Non-medical intravenous infusions are prohibited in sport


(Ottawa, Ontario – September 26, 2007) – The Canadian Centre for Ethics in Sport (CCES) would like to alert the sport community that intravenous infusions are prohibited in sport, except as a legitimate medical treatment. Some reports suggest that some non-medical athlete support personnel may be administering an intravenous infusion to athletes for recuperation during training. This practice is a prohibited method under the World Anti-Doping Agency (WADA) Prohibited List. 

The WADA Prohibited List, which applies through the Canadian Anti-Doping Program in Canada, contains the following entry: 



2. Intravenous infusions are prohibited, except as a legitimate medical treatment. 

Most athletes and support personnel are aware of the various categories of prohibited substances, but may be less familiar with prohibited methods. Confusion may arise around the infusion of a blend of vitamins and minerals known as a Myers Cocktail:  the ingredients might not be on the Prohibited List, but when administered intravenously for non-medical reasons, it is a prohibited method.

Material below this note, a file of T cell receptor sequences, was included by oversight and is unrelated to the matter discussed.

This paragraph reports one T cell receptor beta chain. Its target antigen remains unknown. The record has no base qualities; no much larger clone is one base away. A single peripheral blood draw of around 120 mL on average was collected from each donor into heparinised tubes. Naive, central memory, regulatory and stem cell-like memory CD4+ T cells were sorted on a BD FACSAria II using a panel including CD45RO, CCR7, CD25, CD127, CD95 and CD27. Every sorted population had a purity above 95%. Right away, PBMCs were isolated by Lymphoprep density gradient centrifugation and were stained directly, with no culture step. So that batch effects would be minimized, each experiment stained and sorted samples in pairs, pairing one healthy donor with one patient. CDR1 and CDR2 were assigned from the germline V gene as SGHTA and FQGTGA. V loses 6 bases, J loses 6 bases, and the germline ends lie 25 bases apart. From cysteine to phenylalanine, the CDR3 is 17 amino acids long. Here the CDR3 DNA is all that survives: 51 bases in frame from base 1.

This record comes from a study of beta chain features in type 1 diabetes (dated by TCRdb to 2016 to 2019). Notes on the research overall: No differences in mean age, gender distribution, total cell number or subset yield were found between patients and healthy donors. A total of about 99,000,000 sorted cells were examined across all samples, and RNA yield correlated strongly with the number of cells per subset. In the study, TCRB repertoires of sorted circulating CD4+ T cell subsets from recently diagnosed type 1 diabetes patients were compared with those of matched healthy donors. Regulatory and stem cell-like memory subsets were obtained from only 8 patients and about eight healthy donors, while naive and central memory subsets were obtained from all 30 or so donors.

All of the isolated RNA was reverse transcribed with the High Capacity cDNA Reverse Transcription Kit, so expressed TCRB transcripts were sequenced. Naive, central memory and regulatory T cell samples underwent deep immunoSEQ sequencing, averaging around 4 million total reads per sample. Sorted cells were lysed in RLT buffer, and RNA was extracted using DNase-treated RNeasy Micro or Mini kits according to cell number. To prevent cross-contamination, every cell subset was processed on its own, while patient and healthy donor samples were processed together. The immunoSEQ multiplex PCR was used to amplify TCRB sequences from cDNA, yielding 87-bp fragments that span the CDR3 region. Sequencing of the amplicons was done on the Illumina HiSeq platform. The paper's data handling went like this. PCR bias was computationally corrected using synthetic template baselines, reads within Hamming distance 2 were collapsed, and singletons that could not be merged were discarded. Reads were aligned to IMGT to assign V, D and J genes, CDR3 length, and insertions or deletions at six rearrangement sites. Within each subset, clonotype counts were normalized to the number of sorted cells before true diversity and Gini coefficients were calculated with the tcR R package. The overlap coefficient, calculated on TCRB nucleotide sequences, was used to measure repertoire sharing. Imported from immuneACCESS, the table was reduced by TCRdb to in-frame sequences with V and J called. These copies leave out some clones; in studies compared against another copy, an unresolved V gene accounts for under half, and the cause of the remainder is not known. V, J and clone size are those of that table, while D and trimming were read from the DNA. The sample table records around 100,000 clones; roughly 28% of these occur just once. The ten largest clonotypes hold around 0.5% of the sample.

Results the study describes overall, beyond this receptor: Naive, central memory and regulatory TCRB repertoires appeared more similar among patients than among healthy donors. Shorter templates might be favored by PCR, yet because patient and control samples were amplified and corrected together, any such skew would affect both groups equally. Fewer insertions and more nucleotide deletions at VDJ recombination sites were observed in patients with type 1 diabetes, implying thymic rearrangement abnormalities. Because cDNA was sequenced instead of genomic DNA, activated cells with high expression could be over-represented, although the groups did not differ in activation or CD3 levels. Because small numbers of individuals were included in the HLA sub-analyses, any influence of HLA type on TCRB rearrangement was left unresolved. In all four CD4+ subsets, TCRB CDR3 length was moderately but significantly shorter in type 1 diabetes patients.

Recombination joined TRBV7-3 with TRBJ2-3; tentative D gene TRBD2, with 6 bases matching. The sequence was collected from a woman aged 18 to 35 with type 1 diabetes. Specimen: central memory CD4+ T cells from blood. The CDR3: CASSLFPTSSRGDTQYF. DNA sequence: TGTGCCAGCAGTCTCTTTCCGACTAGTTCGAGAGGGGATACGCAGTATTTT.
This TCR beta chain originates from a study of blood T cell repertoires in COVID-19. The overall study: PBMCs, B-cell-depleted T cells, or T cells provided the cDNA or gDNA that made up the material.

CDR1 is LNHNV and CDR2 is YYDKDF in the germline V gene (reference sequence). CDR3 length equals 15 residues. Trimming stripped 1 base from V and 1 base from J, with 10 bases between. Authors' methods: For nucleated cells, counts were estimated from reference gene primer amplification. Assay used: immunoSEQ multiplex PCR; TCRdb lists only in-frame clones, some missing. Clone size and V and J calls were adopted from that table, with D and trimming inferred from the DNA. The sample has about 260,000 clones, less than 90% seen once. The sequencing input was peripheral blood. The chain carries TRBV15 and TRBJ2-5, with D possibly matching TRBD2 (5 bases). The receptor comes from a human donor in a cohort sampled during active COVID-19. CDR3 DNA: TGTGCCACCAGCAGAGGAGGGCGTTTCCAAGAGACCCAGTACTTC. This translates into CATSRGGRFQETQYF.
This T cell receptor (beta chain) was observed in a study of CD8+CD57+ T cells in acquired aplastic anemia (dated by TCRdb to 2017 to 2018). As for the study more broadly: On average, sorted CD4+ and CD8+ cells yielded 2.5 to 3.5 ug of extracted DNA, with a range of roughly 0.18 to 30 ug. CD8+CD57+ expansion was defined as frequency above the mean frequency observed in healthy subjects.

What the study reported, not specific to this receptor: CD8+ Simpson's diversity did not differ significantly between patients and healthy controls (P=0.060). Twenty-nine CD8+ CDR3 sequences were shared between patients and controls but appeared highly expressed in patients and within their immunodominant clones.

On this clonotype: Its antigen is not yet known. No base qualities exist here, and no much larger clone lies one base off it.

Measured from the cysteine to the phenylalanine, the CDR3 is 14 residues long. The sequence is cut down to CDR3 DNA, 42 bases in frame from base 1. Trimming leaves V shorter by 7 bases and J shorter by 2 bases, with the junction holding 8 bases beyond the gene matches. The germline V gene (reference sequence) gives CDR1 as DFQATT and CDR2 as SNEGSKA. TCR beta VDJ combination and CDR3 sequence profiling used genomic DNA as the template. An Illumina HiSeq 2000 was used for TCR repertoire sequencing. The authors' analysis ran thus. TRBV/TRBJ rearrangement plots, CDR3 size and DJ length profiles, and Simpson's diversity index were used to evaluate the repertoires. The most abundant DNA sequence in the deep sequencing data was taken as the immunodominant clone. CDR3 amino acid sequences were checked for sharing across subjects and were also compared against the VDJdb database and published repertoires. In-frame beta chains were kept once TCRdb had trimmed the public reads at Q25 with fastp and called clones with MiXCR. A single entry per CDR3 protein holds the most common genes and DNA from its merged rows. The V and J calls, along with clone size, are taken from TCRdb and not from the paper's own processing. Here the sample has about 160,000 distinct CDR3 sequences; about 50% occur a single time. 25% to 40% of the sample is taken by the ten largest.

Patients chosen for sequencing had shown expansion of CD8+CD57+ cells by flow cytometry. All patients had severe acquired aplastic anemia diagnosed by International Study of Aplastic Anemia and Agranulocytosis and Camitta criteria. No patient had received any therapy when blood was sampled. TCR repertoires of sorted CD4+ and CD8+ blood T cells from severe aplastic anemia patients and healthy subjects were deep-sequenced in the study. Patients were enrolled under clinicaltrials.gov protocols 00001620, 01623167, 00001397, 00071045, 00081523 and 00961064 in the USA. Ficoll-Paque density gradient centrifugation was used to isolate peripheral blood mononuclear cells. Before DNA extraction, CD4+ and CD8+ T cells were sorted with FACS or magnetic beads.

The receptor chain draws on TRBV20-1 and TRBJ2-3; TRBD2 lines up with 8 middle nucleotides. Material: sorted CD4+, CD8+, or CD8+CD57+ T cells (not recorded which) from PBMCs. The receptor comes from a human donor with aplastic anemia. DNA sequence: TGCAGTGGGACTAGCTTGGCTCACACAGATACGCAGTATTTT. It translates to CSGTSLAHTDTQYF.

The CCES emphasizes that both the athlete support personnel and athletes would be subject to an anti-doping rule violation for this practice. All high-level sport participants are responsible for knowing what is on the Prohibited List, and the CCES would like to make this issue clear:  Intravenous infusions should only be administered to athletes under the prescription and supervision of qualified medical personnel, and only for legitimate medical treatment. 

The CCES is an independent, national, non-profit organization. Our mission, to foster ethical sport for all Canadians, is carried out through research, promotion, education, detection and deterrence, as well as through programs and partnerships with other organizations.


For further information, please contact:
Rosemary Pitfield, Director of Communications,
(613) 521-3340 x3236
(613) 355-0889

(Aussi disponible en français)